In the place where you live
Now face north
Think about direction
Wonder why you haven’t before
In the place where you work
Now face west
Think about the place where you live
Wonder why you haven’t before
REM – Stand
I had an interesting discussion today where the question was asked to me:
“If you could make $100,000 a year just for giving this type of presentation 5 times a week – would you be interested?”
(As a side note, this type of presentation was a reference to a network marketing type of product – I didn’t get all of the details, but it looked cleaner than some, but ultimately involved selling to friends, acquaintances and contacts).
Have you ever thought about what you do for a living and the money you make?
Just a guess, but if you’re like most people, you’ve at least considered it.
What would your answer to that question be?
Before I answered, I gave it some thought and…wait, I should back up just a bit and give some background…
What do you want to do?
I have probably spent more time on the topic of ‘What do you want to do with your life’ than most people.
By the way – great book on this topic is What Should I Do with My Life by Po Bronson. He does a fascinating review of hundreds of people that have made significant life changes and presents dozens of them as individual case studies on how people have approached this issue and what their outcomes were.
The coolest part of the book is that although you can draw some broad conclusions, there’s more than enough diverse material to inspire lots of great discussions and thoughts. It would have been much easier to lead to a simple conclusion (i.e. do what you love and the money will follow) but this paints a much more complete and realistic picture.
Anyway – as I was saying, I’ve given this a lot of thought in the last 4 or 5 years and although I haven’t reached any amazing epiphanies (one of the coolest words ever…!) or really even reached solid conclusions on what I should be doing, I have discovered a few guiding principles that I think are pretty important:
1. Be yourself.
I’m sure this doesn’t qualify as groundbreaking news, but it is an important lesson that I wish I had really applied earlier in life. I spent a fair amount of time doing things because I felt like I needed to chase an arbitrary definition of a career.
Don’t do that – figure out what’s important to you as a person and then figure out how to reflect that priority in what you do. It’s about you, not your parents, your family, your friends, it has to be about you.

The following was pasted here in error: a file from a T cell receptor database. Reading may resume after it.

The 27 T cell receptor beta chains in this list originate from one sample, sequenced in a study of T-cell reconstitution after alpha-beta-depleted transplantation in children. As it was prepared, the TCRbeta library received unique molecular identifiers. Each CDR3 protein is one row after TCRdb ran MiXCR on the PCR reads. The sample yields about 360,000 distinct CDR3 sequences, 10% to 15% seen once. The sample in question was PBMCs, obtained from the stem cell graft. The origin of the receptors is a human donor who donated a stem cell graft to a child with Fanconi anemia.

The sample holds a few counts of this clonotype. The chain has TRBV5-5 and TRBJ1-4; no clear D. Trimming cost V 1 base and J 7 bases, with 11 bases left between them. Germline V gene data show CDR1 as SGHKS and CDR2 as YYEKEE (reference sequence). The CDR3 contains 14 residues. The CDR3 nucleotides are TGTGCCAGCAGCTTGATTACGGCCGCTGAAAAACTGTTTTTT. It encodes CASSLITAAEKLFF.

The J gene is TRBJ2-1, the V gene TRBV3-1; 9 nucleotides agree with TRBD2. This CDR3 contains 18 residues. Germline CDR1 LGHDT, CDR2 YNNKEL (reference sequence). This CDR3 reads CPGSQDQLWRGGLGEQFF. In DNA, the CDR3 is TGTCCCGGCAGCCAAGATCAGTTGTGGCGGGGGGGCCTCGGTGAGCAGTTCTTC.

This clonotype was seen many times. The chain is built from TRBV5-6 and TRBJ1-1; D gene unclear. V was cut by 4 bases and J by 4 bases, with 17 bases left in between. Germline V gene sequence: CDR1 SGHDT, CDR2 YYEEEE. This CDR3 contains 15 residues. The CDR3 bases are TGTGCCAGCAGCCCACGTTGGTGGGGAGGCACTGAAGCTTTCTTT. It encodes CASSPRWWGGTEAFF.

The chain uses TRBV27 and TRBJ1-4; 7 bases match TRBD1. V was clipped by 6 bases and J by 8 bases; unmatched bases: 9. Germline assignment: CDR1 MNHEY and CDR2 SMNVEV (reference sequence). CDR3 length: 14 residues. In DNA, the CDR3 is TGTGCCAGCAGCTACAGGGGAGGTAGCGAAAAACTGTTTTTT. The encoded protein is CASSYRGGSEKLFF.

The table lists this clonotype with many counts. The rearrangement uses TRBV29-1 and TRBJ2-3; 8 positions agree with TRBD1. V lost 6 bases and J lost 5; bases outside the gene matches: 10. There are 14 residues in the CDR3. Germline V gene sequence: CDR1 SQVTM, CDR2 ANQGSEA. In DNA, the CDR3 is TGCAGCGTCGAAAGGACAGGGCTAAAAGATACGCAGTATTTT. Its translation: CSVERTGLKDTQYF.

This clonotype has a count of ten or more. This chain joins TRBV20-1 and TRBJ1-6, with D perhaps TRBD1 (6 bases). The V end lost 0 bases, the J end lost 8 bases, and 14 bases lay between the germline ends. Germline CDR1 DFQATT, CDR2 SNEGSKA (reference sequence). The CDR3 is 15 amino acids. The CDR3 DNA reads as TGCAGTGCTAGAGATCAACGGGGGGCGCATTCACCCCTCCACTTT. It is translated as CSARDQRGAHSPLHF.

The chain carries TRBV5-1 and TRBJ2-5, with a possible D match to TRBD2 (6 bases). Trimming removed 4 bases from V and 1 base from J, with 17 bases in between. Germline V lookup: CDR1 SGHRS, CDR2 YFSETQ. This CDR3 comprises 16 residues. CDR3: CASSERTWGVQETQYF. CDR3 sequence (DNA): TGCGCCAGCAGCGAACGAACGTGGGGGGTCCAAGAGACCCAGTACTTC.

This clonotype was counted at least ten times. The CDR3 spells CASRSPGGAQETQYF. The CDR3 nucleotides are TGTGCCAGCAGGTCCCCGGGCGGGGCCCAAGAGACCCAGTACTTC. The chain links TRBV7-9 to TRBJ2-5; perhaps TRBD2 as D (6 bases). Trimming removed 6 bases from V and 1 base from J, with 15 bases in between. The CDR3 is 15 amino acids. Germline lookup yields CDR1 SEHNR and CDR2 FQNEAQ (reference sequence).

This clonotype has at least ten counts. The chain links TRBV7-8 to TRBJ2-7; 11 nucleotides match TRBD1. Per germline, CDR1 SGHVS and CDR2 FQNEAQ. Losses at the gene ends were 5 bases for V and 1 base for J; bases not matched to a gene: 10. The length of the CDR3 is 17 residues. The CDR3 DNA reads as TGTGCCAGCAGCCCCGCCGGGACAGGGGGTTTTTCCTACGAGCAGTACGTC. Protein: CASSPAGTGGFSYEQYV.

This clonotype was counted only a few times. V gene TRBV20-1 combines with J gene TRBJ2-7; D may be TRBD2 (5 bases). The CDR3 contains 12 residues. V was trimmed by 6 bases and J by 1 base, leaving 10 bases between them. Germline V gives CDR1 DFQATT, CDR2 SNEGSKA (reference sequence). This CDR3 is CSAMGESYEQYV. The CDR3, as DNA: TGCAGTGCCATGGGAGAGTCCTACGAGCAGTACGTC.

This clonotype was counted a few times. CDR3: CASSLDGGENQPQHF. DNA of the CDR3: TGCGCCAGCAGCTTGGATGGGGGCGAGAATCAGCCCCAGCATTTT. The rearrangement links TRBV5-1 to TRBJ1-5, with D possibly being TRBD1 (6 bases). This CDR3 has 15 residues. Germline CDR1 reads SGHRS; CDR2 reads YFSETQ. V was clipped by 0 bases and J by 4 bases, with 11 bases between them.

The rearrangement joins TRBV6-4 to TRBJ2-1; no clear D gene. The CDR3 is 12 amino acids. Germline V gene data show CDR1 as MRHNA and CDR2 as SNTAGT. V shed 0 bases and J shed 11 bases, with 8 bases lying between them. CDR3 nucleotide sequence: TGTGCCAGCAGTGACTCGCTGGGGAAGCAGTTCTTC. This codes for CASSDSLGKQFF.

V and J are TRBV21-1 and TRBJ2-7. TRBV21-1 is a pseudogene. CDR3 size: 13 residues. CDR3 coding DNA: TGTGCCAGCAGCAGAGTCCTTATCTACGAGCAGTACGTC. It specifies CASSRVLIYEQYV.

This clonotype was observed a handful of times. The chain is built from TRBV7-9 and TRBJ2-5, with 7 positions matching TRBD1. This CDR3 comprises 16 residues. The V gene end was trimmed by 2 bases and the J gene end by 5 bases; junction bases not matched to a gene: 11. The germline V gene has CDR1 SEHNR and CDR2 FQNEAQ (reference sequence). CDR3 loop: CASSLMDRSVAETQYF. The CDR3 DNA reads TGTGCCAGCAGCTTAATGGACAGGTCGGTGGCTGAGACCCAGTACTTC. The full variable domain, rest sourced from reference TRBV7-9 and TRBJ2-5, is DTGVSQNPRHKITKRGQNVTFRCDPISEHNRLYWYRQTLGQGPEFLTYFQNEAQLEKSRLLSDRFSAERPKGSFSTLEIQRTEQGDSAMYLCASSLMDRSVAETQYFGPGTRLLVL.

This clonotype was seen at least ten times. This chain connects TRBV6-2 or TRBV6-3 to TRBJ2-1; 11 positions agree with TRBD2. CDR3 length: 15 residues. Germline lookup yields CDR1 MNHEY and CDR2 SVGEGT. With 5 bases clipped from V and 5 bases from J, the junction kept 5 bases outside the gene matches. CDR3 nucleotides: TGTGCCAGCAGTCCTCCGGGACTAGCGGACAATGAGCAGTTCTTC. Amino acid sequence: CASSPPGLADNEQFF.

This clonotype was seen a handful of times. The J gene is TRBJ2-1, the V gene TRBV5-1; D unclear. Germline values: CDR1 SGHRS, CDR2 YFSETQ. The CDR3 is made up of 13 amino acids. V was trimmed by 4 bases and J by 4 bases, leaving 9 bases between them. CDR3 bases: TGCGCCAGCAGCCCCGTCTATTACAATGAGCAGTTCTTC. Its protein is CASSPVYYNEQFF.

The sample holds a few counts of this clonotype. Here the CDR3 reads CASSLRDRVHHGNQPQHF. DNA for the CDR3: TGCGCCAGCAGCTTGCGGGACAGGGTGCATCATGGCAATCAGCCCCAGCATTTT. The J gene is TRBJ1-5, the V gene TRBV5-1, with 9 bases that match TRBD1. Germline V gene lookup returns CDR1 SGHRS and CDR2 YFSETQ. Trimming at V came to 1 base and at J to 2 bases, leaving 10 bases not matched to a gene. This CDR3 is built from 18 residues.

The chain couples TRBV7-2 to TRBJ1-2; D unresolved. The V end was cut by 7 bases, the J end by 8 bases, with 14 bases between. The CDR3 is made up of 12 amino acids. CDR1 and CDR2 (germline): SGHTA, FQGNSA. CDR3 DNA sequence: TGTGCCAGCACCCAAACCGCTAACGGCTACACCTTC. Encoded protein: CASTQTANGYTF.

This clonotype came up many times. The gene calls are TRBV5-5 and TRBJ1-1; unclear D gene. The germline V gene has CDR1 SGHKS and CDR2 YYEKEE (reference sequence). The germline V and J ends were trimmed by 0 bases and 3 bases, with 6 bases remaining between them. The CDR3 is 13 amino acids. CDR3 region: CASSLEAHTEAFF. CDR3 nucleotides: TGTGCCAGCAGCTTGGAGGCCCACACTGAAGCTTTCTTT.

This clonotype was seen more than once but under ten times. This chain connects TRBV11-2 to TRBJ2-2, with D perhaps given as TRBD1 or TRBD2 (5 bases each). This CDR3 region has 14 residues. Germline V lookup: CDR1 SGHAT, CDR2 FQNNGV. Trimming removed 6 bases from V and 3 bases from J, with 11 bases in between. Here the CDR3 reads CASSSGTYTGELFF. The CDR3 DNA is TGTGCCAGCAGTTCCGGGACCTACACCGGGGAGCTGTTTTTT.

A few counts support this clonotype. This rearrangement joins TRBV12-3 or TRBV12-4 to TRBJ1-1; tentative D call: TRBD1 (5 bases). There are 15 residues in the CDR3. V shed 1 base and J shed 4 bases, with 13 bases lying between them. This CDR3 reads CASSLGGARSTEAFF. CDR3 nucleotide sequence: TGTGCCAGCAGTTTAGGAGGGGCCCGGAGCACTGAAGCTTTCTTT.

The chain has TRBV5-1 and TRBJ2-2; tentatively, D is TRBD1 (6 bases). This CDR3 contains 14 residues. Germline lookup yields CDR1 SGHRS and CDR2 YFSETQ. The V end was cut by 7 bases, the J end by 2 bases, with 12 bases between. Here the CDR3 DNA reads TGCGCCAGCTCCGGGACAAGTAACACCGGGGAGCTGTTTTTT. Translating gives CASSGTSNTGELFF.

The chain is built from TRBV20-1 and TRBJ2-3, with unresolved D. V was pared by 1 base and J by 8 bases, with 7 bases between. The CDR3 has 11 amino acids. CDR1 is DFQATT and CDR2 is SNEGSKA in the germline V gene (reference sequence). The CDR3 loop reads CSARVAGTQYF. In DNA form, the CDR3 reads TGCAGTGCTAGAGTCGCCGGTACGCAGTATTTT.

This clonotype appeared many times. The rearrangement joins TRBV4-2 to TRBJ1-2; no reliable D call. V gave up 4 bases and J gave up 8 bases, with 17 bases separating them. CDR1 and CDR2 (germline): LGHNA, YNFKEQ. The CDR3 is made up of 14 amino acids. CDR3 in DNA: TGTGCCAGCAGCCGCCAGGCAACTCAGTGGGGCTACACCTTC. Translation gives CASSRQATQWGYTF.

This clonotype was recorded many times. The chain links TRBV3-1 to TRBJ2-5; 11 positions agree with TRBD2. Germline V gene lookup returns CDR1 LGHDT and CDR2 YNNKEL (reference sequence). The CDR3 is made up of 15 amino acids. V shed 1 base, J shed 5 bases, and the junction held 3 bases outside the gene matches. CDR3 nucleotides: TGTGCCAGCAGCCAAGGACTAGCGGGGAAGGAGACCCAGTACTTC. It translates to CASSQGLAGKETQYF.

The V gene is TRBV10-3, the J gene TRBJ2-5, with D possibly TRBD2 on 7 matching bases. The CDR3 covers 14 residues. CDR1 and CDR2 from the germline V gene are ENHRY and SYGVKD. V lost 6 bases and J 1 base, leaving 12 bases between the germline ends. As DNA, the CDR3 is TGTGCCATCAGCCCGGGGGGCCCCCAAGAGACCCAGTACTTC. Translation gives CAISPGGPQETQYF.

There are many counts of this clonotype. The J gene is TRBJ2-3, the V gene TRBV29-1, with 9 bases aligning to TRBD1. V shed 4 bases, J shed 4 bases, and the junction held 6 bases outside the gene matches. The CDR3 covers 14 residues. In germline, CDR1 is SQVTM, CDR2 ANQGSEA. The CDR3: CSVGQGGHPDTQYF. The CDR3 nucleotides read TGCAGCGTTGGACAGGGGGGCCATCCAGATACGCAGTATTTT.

2. Spend time with people you enjoy and that can help you grow.
I don’t think that I can overstate how important this is.
Life is way too short to spend any of it with people that bring you down. People can do amazing things if they believe they can do amazing things – the importance of a positive mindset, some confidence and a little help along the way can make a huge difference.
If you suspect that you’re hanging out with people that are negative, try a new crowd for a while and see if your perspective improves. If it’s you that’s negative, find some books, join some groups do something to get past that, because it’s poison.
3. It’s never about the money.
This is the one that I really screwed up on. It may not be true for everyone, but for me I’ve learned the hard way that it can’t be about the money.
As soon as it’s about the money, then everything else is going to fall by the wayside. I’m not saying that money isn’t important, I’m saying that it can be the overriding reason for doing what you do.
Having said that, I know a lot of people that are content to get their time in and save their interests and passions for the weekends. I did that for quite a while and it didn’t work for me.
So what would you say?
Back to the question at hand – I thought about it very briefly and answered “No. – I wouldn’t be interested, even if the money was great and this really was a legitimate opportunity.”
For where I’m at now, it’s more important to find something I can get excited about. Yes I want to make money but the primary driver is doing something I believe in – and although I don’t have it all figured out just yet, I truly enjoy helping people grow their business and be more successful.
I think for most successful business owners, there has to be an element of interest / desire / passion lighting the way for where they want to go. The hours are too long, the work is too hard if you don’t have some sort of guiding principle to keep you moving forward.
Could you trade that in for a steady paycheck and a lot less interesting (and less stressful) work? Understandably it happens all the time.
What would you do if you were offered a job doing something uninspiring but paid well? Share your thoughts here – I’d love to hear them.
Shawn Kinkade www.aspirekc.com